DURHAM, N.C.-A spokeswoman for Duke University Hospital and Health Network said collaboration talks between the 1,124-bed teaching hospital, part of Duke University, and Durham's other acute-care facility, 244-bed Durham Regional Hospital, have stalled. She declined to say why and said "the ball is in Durham Regional's court." Tom Gambill, vice president for health system development at Durham Regional, said no "official" discussions are taking place and none have been scheduled "at this time." Meanwhile, Duke has yet to name a successor for Mark Rogers, M.D., who resigned last month as executive director and chief executive officer of Duke University Hospital and Health Network to accept a senior executive position at Perkin-Elmer Corp., a Norwalk, Conn.-based biotechnology instrument maker (May 20, p. 30). Rogers, 53, headed the teaching hospital since 1993. It was during his tenure that talks with Durham Regional began. Rogers is now senior vice president for corporate development and chief technology officer at Perkin-Elmer.
LOUISVILLE, Ky.-The University of Louisville Hospital will break ground in July on a $12.9 million expansion of its emergency room. Already the largest in the state at its current size, the emergency room will grow from 12,000 to 30,000 square feet. Its support service areas, such as radiology, also will be expanded, bringing the total square footage of the project to 56,000. The renovation is the first project to get off the ground since competitors Alliant Health System and Jewish Hospital HealthCare Services teamed up to manage the hospital in February. The hospital drew the blueprints after facing problems with a lack of space, long waiting times, inadequate patient privacy and increasing patient volumes. Some 37,000 patients visited the hospital's emergency room in 1994. That number is expected to increase to 42,500 in 1996. The emergency room was initially designed in the 1970s to handle only 15,000 to 20,000 patients annually. The more spacious quarters should be ready by June 1998 and will provide private rooms where patients can await their diagnoses instead of being directly admitted to the hospital. The construction will be done in phases so the emergency room can stay open throughout the renovation.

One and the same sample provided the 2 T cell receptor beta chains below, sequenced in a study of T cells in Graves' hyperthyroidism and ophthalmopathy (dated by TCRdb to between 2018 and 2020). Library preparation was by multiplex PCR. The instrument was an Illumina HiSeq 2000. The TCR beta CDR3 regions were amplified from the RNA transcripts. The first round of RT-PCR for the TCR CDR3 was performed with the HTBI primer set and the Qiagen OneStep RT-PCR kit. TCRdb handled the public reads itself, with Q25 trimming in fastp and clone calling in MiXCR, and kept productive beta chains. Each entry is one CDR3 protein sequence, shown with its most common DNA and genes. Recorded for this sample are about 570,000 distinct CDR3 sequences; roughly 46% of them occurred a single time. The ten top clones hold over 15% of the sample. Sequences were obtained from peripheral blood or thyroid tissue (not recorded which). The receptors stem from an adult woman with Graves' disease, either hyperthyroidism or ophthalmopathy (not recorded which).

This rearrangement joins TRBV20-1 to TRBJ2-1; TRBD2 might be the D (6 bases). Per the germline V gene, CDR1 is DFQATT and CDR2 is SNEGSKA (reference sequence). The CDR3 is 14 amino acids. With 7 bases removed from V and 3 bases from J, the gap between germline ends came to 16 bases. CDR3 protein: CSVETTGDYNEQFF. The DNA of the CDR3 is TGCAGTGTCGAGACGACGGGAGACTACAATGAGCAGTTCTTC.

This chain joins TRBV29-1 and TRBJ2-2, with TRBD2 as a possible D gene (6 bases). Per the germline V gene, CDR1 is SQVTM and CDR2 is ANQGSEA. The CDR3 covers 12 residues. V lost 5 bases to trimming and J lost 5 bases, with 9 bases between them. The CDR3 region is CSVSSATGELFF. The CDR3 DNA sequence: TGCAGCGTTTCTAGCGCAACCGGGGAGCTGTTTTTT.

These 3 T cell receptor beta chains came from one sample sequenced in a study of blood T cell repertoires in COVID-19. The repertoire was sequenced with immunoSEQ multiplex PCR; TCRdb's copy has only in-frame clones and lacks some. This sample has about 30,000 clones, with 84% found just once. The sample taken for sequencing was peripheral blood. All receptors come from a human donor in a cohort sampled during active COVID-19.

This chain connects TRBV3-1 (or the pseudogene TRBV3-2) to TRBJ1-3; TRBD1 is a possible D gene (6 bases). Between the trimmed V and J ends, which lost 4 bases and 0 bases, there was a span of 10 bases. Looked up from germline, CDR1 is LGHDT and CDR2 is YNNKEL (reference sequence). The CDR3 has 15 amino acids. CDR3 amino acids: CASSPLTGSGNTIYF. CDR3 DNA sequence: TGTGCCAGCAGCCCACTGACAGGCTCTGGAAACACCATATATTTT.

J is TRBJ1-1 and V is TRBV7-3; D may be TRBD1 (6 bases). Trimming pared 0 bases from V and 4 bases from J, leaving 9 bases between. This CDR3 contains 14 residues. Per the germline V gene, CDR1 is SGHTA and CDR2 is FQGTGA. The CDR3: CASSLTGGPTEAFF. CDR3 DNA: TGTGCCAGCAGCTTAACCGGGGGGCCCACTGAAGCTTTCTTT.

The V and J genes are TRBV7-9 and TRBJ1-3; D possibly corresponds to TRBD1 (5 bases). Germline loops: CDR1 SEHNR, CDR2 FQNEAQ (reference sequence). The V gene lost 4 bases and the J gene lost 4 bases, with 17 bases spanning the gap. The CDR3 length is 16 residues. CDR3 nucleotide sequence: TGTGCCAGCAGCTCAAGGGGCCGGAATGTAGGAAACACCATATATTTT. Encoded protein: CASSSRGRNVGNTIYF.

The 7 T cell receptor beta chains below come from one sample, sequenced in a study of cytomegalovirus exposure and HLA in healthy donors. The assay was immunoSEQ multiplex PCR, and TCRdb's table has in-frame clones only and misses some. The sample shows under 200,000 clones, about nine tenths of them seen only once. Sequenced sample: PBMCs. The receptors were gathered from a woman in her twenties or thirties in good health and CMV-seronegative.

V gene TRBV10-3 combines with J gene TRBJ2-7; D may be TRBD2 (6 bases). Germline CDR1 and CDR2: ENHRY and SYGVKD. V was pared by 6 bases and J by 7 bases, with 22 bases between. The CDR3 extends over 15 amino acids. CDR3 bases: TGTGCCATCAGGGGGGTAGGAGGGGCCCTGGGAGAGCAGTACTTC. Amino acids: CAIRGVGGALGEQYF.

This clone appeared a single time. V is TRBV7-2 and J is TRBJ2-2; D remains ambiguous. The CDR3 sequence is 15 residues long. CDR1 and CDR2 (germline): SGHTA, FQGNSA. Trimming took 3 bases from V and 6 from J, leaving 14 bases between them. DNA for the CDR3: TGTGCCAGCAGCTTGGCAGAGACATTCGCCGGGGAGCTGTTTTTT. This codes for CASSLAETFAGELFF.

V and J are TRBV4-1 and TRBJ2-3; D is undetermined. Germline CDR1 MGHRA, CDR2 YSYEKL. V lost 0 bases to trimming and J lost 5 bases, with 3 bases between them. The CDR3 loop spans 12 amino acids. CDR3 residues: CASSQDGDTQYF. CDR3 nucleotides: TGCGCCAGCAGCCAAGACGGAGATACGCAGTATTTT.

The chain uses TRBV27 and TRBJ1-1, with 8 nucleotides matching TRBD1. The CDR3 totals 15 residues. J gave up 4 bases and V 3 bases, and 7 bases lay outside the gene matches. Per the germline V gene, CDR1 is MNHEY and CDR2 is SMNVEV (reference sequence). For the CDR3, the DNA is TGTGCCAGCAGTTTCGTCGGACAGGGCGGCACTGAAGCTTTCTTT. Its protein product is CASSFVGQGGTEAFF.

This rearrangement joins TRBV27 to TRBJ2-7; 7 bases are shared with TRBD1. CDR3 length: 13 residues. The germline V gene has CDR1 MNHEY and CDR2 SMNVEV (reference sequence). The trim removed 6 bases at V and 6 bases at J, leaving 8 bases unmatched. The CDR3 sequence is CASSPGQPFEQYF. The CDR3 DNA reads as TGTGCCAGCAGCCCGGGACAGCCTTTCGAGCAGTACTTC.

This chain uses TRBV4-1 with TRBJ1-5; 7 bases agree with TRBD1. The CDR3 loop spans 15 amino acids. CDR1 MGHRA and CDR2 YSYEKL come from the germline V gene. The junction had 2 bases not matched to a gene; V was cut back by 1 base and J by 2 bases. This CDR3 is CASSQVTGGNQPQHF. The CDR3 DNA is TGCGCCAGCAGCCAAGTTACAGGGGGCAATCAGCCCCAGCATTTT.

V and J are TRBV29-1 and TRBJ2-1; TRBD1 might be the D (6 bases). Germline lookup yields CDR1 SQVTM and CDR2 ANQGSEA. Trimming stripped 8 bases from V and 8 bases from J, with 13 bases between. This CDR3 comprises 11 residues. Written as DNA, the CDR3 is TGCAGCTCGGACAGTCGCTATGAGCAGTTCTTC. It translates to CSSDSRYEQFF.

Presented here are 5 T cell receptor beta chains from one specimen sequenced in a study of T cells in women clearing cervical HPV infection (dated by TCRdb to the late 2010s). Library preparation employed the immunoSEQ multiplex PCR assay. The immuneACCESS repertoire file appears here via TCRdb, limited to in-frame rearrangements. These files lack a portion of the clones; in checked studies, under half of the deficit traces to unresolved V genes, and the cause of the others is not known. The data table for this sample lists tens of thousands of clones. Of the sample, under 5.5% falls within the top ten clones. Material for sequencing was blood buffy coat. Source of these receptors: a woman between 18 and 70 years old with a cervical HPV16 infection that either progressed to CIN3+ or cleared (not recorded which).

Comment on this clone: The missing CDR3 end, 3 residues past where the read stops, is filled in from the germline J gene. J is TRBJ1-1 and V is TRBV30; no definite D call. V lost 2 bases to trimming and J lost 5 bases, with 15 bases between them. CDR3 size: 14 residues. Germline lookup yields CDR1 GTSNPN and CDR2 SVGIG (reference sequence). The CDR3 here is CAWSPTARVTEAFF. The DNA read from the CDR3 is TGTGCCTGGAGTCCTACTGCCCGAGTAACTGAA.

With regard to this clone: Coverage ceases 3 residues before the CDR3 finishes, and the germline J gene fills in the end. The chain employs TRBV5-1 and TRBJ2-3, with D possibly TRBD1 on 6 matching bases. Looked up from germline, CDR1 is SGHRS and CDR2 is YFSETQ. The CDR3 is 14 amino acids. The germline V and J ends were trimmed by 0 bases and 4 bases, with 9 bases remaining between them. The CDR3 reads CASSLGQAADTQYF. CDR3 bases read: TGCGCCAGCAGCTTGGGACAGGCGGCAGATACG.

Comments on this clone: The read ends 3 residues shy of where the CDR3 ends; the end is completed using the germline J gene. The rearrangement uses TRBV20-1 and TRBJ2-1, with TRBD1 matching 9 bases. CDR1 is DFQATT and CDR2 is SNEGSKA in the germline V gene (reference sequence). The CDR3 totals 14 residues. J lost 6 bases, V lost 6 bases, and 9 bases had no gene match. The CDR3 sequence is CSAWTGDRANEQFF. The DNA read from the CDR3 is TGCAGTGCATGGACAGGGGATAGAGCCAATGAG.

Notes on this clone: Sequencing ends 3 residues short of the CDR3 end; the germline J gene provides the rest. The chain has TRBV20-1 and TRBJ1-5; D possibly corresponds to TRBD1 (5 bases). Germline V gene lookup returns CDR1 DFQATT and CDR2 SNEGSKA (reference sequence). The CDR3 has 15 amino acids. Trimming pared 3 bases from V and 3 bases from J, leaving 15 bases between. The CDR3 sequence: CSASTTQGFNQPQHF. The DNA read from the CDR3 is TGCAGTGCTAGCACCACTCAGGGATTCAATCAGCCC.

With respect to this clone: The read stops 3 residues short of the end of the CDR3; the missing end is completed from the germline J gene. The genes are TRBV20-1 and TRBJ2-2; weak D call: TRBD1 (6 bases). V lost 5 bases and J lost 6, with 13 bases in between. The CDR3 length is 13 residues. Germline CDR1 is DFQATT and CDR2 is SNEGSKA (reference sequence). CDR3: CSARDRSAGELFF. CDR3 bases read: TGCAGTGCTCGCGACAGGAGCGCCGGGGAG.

MIAMI-Baptist Hospital has won the 1996 Governor's Sterling Award, the state of Florida's highest award for total quality management. Baptist's continuous-quality-improvement initiative focuses on customer service, clinical services and finances. Last year, Morton Plant Hospital in Clearwater won the Sterling Award, which is now in its fifth year. In 1994, Sacred Heart Hospital, Pensacola, and Florida Hospital, Orlando, shared the honor. The award is modeled after the Malcolm Baldrige National Quality Award. Besides Baptist, three other winners were chosen from the manufacturing, service, government and education sectors.
TAMPA, Fla.-Management Prescriptives (MPI) has formed a business alliance with Arthur Andersen to market MPI's rework management software program. The software allows hospitals to monitor and reduce medication and patient-care errors, saving them millions of dollars in unnecessary expenses and avoiding costly medical malpractice lawsuits, said David S. Spencer, MPI's chairman. The five-year deal allows Andersen to market MPI's software and educational services through a licensing agreement. MPI's data and other research indicates patient-care errors occur in 15% to 25% of all admissions and result in additional expenses of as much as 15%, Spencer said.